Question: I got a glimpse of you last night at the Wizards game. I was wondering if you have spoken with any other athletes in the D.C. area--the Redskins, the Wizards--about how it is to play in this city?
Werth: I haven’t but the last few years I have played here and I have a pretty good idea what is going on here. I know it is a big sports town. You look at the Caps with their fans. I think they are going pretty good in filling the seats. I think if you put the product on the field and you win the ball games--the fans are going to support it and show up. I think that was evident in Philadelphia when I went there. I got there in ’07 and you see what type of place it is right now after we won there. So you win the games, you put the product on the field and you get the guys fans want to come and see--I think it will see an exciting time the city and the organization. And definitely for the players to play with the seats filled.
Question: You’ve not only been a late-bloomer, you’ve continued to bloom over the last two or three years.  A lot of your stats have gotten better. Why is that? Are you seeing more and more pitches?  Also, I wanted to ask Mike. You say you can see him improving. Why?
Werth: I have been saying for a long time. The more I play, the better I am going to get. I think that has been pretty evident. I think seeing pitches is an important part of the game--wearing the opposing pitcher down, get them to the bullpen early. The more pitches you see, the more apt you are to pick the ball up better. And as time goes on, I think it makes you a better player. That’s definitely part of the game I am looking to extend throughout the clubhouse and the team--an approach we can work on.
Rizzo: I just feel that this is the package we were looking for going into the off-season. We wanted to get better skilled players that play both sides of the ball--both offensively and defensively. You have a guy here that can hit 30-plus home runs, drive in 100 runs, play Gold Glove defense, steal you 20 bases, leading the clubhouse and be a middle of the lineup hitter. The bigger the game, the better he’s played in his career. He is playoff battle tested. And he brings an edge to the ball club. I’ve seen it oh too many times with The Phillies. And that’s the type of guy we want. I think that is what separated him from those elite free agent candidates that we were looking at. His skill set fit what Jim & I are looking to do with the ball club. But also, his makeup, his persona, and just the way he plays on a superstar skill level--and still plays like a guy that is not afraid to get his jersey dirty--and would run through a wall for you.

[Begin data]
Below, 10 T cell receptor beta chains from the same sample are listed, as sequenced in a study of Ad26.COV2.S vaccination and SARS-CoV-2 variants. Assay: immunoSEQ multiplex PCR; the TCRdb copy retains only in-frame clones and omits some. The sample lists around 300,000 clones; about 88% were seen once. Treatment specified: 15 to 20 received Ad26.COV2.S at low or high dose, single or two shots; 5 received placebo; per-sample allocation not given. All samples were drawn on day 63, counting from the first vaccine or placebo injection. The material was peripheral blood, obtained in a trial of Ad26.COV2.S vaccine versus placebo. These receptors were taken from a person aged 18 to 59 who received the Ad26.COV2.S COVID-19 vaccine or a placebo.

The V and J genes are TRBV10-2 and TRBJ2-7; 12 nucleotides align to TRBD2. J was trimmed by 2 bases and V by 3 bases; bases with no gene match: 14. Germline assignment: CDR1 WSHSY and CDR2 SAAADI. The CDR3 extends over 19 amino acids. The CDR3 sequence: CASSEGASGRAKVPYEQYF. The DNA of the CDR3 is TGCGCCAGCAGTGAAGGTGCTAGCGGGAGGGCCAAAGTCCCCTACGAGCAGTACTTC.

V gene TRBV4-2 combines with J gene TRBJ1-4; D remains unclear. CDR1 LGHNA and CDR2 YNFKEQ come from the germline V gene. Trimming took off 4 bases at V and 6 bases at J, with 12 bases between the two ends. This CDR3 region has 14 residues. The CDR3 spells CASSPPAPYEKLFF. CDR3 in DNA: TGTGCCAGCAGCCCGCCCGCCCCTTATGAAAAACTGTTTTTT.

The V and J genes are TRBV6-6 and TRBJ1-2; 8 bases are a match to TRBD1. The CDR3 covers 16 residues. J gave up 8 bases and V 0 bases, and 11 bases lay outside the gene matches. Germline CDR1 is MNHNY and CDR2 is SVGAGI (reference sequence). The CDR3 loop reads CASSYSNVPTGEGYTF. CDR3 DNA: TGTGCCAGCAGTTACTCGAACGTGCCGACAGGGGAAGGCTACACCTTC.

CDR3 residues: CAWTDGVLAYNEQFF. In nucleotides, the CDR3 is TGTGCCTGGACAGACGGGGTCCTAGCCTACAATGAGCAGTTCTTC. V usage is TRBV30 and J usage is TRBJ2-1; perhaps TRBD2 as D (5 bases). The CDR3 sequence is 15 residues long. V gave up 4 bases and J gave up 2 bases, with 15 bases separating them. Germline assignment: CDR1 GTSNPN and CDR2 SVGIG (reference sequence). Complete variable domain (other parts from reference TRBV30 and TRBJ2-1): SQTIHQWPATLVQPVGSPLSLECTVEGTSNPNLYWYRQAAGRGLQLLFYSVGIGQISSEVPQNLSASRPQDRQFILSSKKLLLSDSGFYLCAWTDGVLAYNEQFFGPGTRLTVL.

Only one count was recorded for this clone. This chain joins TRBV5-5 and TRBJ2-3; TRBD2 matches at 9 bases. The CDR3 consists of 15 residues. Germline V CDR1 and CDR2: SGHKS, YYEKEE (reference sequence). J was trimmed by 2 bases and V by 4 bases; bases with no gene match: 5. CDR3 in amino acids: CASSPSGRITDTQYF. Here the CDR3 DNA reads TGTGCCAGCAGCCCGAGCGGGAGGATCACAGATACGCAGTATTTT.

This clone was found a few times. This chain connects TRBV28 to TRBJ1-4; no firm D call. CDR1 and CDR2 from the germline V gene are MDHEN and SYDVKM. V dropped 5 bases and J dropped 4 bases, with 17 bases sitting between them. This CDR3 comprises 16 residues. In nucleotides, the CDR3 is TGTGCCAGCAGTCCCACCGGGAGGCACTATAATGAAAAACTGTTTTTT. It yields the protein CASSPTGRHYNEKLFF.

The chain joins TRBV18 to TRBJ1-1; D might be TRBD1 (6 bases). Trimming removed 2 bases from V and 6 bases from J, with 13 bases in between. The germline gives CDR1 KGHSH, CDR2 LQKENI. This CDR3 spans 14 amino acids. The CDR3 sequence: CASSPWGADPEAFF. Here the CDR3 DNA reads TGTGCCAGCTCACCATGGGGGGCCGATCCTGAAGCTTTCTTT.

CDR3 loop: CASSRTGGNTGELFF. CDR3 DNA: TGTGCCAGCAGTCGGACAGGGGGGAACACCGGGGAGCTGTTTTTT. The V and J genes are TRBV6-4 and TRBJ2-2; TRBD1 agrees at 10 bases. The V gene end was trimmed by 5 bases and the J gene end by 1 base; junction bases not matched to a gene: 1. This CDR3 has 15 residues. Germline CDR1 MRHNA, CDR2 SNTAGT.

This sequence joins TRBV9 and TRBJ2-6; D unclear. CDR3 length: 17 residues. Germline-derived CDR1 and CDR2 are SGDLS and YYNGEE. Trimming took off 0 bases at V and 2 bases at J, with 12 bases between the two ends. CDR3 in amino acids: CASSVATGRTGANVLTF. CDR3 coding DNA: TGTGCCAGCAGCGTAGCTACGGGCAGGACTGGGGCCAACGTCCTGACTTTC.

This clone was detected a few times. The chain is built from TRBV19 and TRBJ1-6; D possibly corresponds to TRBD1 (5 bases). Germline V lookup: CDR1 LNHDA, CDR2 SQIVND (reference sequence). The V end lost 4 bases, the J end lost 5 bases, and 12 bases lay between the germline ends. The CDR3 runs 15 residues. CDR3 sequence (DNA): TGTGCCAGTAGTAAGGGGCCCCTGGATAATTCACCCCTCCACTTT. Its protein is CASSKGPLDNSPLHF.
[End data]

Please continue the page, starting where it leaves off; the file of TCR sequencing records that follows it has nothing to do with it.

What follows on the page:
Question: Jayson, you said all summer and into the fall that The Phillies can do anything they want to get you back in terms of money. I know you just joked about anything happening there. But because of what just happened there (Cliff Lee signing), do you feel vindicated at all about the money that was thrown out and maybe bitter at all that they did have all that money (Philadelphia)?
Werth: I have definitely moved on these past few months. I am really excited about being a National.  Obviously, they got their boy back!! What more can I say. That’s fine. I like that. If you are going to be the best. You have to beat the best.  They are going to make their plays and we are going to make ours. Over the course of time, the city is going to see, the people are going to see that The Washington Nationals are for real. And they are going to bring an exciting style of baseball that is going to bring championships to this city.
Last Question: We’ve already talked about you being a late-bloomer and all that. Has what you have gone through with the injury and other obstacles make this moment for your more appreciative?
Werth: I am definitely more appreciative, that’s for sure. I can’t thank the Lerner Family and this organization enough. I finally got the opportunity and the situation I’ve played my whole life for. And I have given a lot to the game of baseball and I plan on seeing this through and being the type of guy that they want here. I am looking forward to it. It’s going to be a great seven years and I think we are going to surprise a lot of people.

With that final answer, the formal press conference ended and broke up into individual side sessions with the participants.